by other and more formidable obstructions and to encounter other powerful batteries with which the whole harbor of Charleston
had been lined.
He says that the slowness of our fire and our inability to occupy any batteries we might silence are disadvantages of the gravest character, and until the outer forts shall have been taken, the army cannot enter the harbor or afford assistance.
A want of success, however, will not prevent him from bringing to the notice of the Department the gallant officers and men who took part in this desperate conflict.
After naming the officers and the vessels they commanded, he says: ‘They did everything that the utmost gallantry and skill could accomplish in the management of their untried vessels.’
These commanding officers
had long been known to him; many of them had served in the squadron before, and were present at the capture of the Port Royal
forts; they were men of the highest professional capacity and courage, and fully sustained their reputations, coming up to his requirements.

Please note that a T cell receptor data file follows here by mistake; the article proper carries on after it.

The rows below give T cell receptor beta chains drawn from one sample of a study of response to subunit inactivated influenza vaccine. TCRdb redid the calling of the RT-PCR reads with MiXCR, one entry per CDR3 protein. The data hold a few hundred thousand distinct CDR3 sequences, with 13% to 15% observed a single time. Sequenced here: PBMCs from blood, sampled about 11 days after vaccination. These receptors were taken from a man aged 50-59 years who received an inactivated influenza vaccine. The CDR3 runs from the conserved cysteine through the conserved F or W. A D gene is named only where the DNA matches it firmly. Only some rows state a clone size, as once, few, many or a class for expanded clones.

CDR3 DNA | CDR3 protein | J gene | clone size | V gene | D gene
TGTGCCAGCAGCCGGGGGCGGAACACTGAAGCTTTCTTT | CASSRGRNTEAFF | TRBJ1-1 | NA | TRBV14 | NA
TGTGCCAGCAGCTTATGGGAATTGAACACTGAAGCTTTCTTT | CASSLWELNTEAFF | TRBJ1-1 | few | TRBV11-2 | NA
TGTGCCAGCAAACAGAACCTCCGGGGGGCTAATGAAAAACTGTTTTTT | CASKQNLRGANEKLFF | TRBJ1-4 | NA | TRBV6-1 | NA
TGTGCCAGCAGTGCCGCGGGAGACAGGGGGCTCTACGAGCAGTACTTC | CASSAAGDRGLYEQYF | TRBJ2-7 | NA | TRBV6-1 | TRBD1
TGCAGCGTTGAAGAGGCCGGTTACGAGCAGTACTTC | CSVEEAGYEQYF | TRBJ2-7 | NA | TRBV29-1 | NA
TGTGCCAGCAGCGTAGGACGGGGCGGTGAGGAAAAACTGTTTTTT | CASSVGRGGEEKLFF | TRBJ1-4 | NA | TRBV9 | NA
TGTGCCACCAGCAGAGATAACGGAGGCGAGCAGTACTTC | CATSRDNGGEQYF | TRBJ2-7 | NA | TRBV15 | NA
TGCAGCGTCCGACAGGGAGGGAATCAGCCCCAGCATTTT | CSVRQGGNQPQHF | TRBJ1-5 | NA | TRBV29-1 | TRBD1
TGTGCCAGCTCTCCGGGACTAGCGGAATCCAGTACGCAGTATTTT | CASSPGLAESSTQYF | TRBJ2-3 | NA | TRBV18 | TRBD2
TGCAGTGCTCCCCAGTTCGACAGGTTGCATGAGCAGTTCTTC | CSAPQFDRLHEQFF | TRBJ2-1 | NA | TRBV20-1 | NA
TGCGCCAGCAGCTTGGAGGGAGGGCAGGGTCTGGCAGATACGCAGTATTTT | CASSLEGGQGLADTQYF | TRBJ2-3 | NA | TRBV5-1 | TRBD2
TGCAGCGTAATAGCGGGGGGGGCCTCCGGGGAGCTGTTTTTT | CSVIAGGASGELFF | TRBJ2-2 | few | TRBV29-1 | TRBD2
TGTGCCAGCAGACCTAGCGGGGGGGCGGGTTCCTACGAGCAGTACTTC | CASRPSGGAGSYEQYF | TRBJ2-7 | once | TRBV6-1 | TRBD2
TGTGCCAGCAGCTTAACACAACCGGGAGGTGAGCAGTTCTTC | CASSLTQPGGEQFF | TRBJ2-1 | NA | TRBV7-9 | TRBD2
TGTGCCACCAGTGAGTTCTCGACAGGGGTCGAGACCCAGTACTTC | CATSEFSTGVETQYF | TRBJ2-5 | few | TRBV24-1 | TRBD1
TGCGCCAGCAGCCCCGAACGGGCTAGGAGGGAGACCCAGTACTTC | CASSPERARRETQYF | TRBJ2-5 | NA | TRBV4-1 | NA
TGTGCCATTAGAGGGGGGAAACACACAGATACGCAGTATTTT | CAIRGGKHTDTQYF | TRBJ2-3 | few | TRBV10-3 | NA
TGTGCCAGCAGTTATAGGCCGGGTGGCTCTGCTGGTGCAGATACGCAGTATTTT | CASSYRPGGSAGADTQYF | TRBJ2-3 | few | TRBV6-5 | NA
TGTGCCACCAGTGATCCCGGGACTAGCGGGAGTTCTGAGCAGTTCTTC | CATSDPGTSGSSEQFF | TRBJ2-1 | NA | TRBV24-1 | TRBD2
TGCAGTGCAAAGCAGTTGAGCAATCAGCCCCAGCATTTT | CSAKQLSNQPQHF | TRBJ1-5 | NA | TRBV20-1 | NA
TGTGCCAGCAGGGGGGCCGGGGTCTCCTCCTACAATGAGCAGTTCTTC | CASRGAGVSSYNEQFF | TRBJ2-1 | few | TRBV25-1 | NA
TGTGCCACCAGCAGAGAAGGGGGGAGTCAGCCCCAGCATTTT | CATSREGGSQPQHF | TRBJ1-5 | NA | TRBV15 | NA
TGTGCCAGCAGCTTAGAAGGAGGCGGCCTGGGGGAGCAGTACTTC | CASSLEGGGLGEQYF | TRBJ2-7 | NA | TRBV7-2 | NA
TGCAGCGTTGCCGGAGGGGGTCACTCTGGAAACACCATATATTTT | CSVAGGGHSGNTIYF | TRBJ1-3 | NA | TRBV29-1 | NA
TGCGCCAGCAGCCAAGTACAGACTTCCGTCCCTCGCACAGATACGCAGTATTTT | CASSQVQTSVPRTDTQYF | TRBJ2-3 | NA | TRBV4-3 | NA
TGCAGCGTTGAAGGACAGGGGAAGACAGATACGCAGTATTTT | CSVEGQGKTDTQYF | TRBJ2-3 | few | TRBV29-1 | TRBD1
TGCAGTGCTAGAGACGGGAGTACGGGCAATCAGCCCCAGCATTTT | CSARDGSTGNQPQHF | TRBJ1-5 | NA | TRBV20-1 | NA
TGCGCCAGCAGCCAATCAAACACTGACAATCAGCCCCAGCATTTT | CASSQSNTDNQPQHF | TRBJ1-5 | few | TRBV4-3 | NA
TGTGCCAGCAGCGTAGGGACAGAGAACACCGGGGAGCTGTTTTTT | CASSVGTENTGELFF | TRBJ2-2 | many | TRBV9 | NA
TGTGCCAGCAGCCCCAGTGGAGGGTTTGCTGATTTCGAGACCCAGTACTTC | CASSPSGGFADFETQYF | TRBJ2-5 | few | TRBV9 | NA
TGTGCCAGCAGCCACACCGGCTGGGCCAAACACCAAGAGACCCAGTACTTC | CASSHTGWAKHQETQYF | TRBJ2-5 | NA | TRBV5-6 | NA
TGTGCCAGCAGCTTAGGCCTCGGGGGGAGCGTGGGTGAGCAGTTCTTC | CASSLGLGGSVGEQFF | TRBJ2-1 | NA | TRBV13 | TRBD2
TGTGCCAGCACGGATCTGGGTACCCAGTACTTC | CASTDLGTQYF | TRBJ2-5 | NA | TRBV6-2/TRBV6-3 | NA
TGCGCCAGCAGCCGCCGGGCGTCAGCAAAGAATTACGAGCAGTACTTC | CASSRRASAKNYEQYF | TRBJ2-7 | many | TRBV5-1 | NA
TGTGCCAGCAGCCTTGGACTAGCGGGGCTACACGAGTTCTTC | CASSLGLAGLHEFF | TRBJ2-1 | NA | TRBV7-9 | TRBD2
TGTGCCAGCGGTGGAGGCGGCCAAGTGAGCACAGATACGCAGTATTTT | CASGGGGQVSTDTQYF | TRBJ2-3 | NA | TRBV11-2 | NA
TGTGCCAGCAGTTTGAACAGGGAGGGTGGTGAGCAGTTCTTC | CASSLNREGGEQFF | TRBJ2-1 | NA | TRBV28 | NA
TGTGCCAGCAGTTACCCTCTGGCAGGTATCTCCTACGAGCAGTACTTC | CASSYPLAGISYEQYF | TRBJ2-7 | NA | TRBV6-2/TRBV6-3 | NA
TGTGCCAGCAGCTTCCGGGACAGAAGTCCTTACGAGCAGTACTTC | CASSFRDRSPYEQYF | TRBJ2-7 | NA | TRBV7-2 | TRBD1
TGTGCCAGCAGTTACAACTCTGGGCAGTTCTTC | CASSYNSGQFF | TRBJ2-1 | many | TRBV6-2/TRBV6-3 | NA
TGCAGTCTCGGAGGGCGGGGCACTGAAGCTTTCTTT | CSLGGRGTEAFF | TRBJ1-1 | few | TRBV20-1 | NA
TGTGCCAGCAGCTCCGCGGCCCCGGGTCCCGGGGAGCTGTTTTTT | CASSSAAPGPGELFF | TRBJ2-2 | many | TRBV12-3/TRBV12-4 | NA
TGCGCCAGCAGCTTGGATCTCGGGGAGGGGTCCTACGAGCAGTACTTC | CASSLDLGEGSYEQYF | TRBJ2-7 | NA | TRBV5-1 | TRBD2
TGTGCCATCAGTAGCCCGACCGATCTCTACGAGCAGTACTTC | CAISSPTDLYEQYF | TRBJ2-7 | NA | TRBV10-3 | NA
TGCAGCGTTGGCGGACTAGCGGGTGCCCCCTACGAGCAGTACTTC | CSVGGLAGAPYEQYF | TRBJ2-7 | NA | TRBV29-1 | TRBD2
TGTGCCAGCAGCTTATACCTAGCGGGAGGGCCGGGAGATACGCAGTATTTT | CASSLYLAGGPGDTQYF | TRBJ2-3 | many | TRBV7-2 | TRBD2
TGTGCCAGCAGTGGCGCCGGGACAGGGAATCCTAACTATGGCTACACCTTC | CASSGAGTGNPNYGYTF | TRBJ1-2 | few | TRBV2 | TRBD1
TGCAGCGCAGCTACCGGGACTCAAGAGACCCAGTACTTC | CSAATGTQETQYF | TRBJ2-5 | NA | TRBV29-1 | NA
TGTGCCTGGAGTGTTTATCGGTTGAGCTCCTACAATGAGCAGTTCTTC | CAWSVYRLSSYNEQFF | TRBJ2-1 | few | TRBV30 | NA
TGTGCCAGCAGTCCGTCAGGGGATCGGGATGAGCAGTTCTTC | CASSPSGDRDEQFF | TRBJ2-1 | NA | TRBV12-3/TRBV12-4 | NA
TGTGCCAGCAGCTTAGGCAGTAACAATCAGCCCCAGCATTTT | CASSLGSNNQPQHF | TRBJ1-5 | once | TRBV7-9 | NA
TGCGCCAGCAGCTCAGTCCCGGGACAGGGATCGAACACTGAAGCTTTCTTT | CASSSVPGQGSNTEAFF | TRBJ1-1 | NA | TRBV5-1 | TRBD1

He commended them and their reports, which speak of those under them, to the consideration of the Department.
He then names in the highest terms Commander C. R. P. Rodgers
, Lieutenant S. W. Preston
, Lieutenant A. S. Mackenzie
, and Ensign M. L. Johnson
, who were on his staff or serving immediately under his personal observation.
The result of the attack was mortifying to all of the officers and men engaged in it. Had any loss of life been regarded as likely to render another attempt successful, there would have been few indeed who would not have desired it. The opinion before the attack was general, and was fully shared in by the writer, that whatever might be the loss in men and vessels, blown up by torpedoes or otherwise destroyed (and such losses were supposed probable), at all